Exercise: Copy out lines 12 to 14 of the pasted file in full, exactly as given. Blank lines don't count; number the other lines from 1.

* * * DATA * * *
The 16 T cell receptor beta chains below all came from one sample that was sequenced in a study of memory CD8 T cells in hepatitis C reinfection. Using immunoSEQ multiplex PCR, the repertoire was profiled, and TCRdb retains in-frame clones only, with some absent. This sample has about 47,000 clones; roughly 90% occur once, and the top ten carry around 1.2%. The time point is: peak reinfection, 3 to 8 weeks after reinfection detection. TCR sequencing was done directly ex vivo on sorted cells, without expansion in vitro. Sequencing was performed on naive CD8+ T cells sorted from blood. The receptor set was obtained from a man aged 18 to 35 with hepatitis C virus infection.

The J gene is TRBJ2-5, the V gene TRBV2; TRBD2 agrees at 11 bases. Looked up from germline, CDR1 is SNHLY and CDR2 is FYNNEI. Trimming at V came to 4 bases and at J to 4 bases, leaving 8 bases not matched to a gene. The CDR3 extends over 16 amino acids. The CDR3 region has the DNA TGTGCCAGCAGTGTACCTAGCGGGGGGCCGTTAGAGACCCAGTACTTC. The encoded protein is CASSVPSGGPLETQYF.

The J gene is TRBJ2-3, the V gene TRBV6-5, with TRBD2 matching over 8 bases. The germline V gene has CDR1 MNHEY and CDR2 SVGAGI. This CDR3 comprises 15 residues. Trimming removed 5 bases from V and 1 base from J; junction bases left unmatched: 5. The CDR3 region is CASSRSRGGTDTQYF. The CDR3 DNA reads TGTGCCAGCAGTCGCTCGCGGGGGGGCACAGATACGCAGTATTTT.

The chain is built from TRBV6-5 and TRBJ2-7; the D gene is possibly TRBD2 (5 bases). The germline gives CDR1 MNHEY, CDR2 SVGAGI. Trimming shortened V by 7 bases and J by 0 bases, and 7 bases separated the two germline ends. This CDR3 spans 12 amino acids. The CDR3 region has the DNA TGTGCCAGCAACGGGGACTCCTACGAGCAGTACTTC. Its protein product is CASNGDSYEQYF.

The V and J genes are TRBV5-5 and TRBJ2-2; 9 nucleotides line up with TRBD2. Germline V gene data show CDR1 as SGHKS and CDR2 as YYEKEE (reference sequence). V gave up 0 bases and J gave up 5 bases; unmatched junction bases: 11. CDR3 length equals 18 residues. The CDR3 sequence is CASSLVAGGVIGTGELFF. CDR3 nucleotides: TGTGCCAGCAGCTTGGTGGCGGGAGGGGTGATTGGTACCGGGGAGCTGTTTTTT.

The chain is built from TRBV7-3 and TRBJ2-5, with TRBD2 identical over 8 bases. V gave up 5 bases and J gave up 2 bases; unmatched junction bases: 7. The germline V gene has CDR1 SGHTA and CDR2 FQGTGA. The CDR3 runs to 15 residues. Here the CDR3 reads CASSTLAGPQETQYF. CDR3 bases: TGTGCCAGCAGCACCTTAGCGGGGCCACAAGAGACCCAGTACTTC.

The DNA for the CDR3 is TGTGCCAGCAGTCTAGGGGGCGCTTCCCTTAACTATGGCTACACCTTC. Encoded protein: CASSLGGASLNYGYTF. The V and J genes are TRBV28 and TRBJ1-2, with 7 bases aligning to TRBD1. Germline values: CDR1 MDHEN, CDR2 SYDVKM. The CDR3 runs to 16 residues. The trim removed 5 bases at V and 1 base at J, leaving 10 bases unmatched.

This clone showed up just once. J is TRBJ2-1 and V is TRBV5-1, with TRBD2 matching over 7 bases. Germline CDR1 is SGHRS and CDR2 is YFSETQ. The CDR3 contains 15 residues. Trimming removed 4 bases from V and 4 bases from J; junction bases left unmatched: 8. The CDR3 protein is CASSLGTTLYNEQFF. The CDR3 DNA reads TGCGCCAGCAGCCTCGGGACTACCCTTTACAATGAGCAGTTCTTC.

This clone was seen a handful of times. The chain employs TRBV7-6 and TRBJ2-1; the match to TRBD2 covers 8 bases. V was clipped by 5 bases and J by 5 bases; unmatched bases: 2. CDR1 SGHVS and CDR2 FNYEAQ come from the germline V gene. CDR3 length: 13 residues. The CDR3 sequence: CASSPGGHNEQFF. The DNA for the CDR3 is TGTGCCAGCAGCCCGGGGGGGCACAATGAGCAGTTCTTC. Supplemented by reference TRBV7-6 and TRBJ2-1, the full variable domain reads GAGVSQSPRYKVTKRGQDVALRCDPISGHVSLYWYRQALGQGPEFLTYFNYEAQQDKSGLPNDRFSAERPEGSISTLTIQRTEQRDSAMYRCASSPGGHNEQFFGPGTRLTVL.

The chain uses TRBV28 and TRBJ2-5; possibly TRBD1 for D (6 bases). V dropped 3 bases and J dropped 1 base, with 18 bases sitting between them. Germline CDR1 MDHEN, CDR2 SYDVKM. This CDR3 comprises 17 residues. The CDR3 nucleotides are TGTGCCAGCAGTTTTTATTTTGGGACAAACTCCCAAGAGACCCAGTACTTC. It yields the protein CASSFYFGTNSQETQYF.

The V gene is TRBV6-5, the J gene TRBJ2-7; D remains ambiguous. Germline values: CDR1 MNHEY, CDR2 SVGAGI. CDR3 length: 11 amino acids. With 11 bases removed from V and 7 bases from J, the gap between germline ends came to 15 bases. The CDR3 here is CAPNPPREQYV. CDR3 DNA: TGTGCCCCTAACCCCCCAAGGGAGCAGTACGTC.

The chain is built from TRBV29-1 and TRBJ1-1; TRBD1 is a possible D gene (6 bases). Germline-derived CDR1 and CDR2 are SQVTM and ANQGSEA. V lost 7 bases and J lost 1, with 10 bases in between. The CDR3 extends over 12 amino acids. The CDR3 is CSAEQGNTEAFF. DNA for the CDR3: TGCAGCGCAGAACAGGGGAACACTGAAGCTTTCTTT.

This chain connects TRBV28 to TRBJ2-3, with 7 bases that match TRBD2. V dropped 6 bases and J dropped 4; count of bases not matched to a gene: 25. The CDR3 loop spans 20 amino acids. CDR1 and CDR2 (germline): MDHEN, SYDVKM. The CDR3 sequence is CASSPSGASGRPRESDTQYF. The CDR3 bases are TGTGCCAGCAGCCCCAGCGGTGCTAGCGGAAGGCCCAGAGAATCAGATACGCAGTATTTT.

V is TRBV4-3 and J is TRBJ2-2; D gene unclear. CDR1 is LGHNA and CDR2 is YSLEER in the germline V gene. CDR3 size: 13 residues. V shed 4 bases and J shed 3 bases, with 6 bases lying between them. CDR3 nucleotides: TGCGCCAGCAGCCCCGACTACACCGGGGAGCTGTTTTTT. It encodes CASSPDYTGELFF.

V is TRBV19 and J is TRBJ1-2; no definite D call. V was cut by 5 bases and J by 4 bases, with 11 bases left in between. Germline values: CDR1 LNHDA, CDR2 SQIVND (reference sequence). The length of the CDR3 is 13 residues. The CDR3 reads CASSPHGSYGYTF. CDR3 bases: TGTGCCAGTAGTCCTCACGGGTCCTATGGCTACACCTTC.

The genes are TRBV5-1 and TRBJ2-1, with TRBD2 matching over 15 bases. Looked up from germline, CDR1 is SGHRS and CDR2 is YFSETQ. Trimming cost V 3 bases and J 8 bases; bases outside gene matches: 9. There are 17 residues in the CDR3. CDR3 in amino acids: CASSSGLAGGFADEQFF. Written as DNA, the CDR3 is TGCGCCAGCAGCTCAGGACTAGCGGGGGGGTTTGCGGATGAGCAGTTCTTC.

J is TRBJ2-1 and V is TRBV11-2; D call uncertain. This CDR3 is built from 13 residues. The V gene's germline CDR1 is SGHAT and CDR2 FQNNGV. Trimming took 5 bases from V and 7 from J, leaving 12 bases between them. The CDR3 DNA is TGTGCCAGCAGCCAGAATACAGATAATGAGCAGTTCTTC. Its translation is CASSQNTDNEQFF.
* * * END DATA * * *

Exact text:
The chain is built from TRBV29-1 and TRBJ1-1; TRBD1 is a possible D gene (6 bases). Germline-derived CDR1 and CDR2 are SQVTM and ANQGSEA. V lost 7 bases and J lost 1, with 10 bases in between. The CDR3 extends over 12 amino acids. The CDR3 is CSAEQGNTEAFF. DNA for the CDR3: TGCAGCGCAGAACAGGGGAACACTGAAGCTTTCTTT.

This chain connects TRBV28 to TRBJ2-3, with 7 bases that match TRBD2. V dropped 6 bases and J dropped 4; count of bases not matched to a gene: 25. The CDR3 loop spans 20 amino acids. CDR1 and CDR2 (germline): MDHEN, SYDVKM. The CDR3 sequence is CASSPSGASGRPRESDTQYF. The CDR3 bases are TGTGCCAGCAGCCCCAGCGGTGCTAGCGGAAGGCCCAGAGAATCAGATACGCAGTATTTT.

V is TRBV4-3 and J is TRBJ2-2; D gene unclear. CDR1 is LGHNA and CDR2 is YSLEER in the germline V gene. CDR3 size: 13 residues. V shed 4 bases and J shed 3 bases, with 6 bases lying between them. CDR3 nucleotides: TGCGCCAGCAGCCCCGACTACACCGGGGAGCTGTTTTTT. It encodes CASSPDYTGELFF.